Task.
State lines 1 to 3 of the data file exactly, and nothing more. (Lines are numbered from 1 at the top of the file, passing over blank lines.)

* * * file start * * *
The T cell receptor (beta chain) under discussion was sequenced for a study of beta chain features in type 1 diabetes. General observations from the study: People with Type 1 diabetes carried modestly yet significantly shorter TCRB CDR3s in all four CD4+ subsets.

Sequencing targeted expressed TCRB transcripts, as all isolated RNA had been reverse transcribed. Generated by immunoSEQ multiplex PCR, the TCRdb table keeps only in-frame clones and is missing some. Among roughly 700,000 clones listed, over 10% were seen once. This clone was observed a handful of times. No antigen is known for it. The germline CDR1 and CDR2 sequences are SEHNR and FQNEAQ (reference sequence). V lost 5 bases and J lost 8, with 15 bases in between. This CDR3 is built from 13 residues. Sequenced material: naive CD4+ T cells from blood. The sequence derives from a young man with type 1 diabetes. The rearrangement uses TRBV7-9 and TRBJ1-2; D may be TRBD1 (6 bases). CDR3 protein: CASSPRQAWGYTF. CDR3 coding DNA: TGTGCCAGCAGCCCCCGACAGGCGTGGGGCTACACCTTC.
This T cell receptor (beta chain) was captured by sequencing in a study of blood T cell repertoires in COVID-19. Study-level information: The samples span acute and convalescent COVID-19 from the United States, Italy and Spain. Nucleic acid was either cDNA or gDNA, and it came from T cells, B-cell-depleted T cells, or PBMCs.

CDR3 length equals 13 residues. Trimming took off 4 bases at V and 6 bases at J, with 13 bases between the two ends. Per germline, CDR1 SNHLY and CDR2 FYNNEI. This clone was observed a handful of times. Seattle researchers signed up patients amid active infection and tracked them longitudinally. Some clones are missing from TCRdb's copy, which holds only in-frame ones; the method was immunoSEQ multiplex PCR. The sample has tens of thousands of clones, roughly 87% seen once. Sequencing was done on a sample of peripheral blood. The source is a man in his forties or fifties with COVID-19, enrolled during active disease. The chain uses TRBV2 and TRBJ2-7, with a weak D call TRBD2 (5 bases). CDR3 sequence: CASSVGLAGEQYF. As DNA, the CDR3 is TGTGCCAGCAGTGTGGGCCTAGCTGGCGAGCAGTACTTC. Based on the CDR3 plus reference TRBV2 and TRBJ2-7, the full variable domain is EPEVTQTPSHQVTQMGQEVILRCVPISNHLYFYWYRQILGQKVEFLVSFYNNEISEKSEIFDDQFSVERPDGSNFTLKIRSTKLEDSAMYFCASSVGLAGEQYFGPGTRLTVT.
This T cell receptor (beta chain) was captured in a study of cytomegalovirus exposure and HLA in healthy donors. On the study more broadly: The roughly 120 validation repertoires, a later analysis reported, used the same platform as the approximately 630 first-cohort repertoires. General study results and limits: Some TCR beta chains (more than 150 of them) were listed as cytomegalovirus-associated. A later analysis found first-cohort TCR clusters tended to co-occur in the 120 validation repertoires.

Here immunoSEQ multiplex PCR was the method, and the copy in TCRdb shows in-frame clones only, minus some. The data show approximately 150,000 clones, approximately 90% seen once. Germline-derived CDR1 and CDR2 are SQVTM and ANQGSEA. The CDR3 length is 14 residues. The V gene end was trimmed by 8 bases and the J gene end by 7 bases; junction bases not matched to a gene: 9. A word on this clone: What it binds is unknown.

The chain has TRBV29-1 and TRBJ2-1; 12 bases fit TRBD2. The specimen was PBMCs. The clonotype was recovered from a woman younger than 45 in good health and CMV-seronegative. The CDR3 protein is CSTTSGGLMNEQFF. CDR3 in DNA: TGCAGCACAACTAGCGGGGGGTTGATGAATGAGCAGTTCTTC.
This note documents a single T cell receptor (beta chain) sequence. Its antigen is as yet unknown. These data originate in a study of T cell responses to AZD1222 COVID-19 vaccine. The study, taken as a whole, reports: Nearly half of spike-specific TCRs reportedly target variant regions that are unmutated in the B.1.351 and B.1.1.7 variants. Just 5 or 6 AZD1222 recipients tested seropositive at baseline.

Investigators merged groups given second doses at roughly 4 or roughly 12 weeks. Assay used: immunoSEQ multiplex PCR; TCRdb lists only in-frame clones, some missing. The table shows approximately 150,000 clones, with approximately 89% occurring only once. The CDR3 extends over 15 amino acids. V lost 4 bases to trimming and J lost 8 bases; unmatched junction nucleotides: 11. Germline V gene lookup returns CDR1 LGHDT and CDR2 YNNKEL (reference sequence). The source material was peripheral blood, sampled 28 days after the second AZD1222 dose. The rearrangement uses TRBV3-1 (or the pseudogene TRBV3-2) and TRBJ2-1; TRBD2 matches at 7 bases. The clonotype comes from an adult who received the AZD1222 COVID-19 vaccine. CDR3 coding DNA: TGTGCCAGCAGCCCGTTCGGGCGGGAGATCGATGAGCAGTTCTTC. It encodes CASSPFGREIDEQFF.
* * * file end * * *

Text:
The T cell receptor (beta chain) under discussion was sequenced for a study of beta chain features in type 1 diabetes. General observations from the study: People with Type 1 diabetes carried modestly yet significantly shorter TCRB CDR3s in all four CD4+ subsets.

Sequencing targeted expressed TCRB transcripts, as all isolated RNA had been reverse transcribed. Generated by immunoSEQ multiplex PCR, the TCRdb table keeps only in-frame clones and is missing some. Among roughly 700,000 clones listed, over 10% were seen once. This clone was observed a handful of times. No antigen is known for it. The germline CDR1 and CDR2 sequences are SEHNR and FQNEAQ (reference sequence). V lost 5 bases and J lost 8, with 15 bases in between. This CDR3 is built from 13 residues. Sequenced material: naive CD4+ T cells from blood. The sequence derives from a young man with type 1 diabetes. The rearrangement uses TRBV7-9 and TRBJ1-2; D may be TRBD1 (6 bases). CDR3 protein: CASSPRQAWGYTF. CDR3 coding DNA: TGTGCCAGCAGCCCCCGACAGGCGTGGGGCTACACCTTC.
This T cell receptor (beta chain) was captured by sequencing in a study of blood T cell repertoires in COVID-19. Study-level information: The samples span acute and convalescent COVID-19 from the United States, Italy and Spain. Nucleic acid was either cDNA or gDNA, and it came from T cells, B-cell-depleted T cells, or PBMCs.